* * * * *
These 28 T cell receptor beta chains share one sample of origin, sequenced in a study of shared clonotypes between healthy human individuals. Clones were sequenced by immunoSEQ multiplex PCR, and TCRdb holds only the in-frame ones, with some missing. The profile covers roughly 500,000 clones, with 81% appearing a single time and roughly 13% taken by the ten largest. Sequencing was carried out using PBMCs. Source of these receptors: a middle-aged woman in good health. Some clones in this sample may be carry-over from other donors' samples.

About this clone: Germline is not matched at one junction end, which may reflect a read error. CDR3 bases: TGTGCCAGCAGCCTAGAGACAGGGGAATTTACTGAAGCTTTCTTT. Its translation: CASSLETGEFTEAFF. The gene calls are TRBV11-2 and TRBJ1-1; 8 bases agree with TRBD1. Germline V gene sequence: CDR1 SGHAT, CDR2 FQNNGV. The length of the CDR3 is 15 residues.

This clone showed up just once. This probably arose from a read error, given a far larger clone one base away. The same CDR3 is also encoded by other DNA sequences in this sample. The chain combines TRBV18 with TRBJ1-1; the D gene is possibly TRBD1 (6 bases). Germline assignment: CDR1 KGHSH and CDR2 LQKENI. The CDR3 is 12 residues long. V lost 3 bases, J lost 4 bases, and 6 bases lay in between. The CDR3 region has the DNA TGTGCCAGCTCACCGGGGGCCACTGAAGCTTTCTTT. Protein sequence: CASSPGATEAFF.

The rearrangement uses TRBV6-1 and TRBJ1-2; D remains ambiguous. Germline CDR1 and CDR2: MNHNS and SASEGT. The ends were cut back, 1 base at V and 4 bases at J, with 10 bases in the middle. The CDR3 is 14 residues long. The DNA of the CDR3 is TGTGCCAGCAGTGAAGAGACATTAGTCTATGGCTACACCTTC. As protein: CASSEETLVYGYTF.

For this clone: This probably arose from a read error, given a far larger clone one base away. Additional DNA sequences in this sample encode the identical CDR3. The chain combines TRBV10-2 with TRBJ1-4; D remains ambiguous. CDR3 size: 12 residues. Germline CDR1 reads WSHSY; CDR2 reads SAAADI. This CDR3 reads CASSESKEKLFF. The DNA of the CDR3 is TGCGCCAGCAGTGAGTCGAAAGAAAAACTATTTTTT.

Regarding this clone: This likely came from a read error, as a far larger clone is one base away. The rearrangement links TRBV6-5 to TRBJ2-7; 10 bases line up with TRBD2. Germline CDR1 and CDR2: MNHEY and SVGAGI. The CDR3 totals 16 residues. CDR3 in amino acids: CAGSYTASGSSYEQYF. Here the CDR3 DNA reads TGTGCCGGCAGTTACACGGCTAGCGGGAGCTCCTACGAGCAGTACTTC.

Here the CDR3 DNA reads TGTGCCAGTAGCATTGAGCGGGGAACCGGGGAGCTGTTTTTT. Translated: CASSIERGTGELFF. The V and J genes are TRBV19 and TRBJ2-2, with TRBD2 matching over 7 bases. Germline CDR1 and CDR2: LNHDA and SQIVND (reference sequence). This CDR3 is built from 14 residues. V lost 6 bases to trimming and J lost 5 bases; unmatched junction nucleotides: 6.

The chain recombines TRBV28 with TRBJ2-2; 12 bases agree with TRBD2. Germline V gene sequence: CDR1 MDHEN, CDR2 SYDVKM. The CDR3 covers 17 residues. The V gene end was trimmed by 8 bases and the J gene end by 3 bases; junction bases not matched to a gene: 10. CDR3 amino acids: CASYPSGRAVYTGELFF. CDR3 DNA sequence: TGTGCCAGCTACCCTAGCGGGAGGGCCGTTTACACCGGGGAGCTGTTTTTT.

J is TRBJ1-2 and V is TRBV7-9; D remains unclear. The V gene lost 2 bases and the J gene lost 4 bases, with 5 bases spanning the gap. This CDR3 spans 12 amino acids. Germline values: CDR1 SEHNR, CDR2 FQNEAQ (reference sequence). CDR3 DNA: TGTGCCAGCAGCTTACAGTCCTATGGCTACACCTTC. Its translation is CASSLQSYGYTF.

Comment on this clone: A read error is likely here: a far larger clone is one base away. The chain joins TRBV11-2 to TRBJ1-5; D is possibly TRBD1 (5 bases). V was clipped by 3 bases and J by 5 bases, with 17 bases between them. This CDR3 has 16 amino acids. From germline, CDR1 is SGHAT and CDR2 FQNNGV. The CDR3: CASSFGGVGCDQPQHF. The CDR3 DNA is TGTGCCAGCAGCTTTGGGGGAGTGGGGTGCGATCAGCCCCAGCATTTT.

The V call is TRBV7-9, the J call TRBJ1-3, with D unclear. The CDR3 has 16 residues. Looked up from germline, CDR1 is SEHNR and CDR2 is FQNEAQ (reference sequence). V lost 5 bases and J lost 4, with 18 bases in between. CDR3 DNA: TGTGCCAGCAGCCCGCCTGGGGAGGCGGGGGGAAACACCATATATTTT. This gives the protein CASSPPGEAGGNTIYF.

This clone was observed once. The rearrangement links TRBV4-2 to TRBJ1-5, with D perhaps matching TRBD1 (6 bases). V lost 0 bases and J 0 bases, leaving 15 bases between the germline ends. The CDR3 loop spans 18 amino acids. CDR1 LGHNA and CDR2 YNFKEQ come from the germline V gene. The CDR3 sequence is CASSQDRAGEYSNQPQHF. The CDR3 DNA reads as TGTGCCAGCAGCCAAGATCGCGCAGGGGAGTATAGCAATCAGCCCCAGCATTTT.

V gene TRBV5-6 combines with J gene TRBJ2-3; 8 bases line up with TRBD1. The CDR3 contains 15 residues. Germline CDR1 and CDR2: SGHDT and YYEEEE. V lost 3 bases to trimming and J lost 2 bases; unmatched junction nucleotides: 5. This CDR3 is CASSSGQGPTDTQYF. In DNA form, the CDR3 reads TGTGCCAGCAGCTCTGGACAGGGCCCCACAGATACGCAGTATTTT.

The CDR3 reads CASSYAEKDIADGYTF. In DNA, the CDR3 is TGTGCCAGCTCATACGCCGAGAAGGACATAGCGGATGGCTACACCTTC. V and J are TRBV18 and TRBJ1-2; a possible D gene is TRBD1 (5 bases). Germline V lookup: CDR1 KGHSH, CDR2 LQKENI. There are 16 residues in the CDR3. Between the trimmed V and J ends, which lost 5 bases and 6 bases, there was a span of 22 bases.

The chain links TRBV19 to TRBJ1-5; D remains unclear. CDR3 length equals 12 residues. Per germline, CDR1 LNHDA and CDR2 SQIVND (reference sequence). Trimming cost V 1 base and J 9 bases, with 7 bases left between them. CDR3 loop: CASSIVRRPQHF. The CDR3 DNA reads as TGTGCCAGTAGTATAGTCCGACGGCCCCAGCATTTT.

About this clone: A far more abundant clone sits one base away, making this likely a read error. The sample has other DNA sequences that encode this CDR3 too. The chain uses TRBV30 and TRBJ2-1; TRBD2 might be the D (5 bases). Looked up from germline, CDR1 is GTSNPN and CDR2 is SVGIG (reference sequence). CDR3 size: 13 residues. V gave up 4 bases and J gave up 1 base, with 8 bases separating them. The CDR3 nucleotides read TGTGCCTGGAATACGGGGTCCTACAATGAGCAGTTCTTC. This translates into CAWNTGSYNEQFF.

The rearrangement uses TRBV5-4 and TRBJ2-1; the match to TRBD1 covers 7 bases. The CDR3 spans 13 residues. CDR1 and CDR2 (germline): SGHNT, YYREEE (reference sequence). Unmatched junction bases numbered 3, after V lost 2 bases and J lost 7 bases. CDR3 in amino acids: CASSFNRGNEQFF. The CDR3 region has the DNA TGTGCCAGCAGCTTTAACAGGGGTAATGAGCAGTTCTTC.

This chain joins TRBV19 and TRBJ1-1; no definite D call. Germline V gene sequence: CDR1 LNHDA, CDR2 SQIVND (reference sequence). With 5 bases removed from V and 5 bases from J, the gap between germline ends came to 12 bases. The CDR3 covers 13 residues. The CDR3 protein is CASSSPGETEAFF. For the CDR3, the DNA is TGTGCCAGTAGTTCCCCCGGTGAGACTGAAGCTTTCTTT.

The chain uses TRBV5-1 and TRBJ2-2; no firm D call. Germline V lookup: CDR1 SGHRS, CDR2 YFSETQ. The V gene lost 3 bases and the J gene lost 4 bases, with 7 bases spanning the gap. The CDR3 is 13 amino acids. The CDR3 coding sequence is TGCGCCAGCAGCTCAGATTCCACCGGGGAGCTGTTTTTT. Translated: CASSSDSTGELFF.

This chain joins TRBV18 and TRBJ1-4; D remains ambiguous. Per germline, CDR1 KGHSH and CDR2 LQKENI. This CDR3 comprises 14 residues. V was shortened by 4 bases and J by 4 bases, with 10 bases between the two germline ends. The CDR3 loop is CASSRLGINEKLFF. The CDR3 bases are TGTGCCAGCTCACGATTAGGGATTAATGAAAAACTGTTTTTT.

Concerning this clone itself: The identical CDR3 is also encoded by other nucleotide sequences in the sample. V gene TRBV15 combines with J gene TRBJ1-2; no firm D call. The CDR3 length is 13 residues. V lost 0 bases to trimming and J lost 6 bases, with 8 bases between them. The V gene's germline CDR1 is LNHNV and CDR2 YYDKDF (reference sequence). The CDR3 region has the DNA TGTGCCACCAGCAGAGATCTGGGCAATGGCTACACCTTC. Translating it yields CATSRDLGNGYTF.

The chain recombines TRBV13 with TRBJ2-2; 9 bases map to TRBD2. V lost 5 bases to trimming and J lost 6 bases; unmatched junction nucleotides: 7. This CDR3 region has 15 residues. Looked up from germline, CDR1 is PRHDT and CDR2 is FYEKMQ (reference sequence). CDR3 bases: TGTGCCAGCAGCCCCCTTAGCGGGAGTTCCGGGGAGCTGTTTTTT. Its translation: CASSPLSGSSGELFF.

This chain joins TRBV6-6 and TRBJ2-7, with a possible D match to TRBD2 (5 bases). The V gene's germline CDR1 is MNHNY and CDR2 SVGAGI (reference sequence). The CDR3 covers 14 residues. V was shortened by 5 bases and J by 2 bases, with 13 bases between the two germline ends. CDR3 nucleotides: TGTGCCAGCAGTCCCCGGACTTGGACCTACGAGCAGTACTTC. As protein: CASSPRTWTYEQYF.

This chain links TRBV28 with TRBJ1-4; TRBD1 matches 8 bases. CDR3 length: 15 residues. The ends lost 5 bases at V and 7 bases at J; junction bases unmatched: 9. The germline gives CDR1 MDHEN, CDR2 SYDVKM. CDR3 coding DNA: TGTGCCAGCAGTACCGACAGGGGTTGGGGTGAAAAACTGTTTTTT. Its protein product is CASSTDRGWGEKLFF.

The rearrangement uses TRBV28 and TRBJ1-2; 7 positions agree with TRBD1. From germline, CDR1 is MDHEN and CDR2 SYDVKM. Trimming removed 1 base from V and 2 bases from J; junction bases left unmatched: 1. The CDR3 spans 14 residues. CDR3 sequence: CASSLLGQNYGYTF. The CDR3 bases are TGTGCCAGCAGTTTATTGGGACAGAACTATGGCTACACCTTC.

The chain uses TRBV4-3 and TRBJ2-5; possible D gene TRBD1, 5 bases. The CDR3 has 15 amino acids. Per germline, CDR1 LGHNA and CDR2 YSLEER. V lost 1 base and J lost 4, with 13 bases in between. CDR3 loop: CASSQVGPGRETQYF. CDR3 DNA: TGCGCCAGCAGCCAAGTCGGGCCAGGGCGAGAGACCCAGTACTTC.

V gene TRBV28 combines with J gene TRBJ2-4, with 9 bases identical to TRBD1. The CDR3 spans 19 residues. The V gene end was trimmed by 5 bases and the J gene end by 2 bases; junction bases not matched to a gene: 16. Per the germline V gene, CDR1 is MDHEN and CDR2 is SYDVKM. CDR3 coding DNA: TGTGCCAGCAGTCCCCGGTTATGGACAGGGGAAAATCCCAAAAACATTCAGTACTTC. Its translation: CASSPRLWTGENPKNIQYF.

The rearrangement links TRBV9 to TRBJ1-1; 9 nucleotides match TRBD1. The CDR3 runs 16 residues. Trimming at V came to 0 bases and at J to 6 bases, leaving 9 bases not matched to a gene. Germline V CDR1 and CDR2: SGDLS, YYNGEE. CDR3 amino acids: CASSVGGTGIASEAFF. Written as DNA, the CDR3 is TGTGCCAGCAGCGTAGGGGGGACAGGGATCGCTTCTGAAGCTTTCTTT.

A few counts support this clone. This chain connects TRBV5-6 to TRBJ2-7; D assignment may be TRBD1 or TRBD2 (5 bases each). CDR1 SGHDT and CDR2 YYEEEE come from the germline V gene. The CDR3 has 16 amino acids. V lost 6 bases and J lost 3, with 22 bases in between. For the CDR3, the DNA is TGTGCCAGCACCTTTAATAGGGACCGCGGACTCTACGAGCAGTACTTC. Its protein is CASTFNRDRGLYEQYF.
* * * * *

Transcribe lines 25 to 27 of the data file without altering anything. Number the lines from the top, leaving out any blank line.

The rearrangement uses TRBV28 and TRBJ1-2; 7 positions agree with TRBD1. From germline, CDR1 is MDHEN and CDR2 SYDVKM. Trimming removed 1 base from V and 2 bases from J; junction bases left unmatched: 1. The CDR3 spans 14 residues. CDR3 sequence: CASSLLGQNYGYTF. The CDR3 bases are TGTGCCAGCAGTTTATTGGGACAGAACTATGGCTACACCTTC.

The chain uses TRBV4-3 and TRBJ2-5; possible D gene TRBD1, 5 bases. The CDR3 has 15 amino acids. Per germline, CDR1 LGHNA and CDR2 YSLEER. V lost 1 base and J lost 4, with 13 bases in between. CDR3 loop: CASSQVGPGRETQYF. CDR3 DNA: TGCGCCAGCAGCCAAGTCGGGCCAGGGCGAGAGACCCAGTACTTC.

V gene TRBV28 combines with J gene TRBJ2-4, with 9 bases identical to TRBD1. The CDR3 spans 19 residues. The V gene end was trimmed by 5 bases and the J gene end by 2 bases; junction bases not matched to a gene: 16. Per the germline V gene, CDR1 is MDHEN and CDR2 is SYDVKM. CDR3 coding DNA: TGTGCCAGCAGTCCCCGGTTATGGACAGGGGAAAATCCCAAAAACATTCAGTACTTC. Its translation: CASSPRLWTGENPKNIQYF.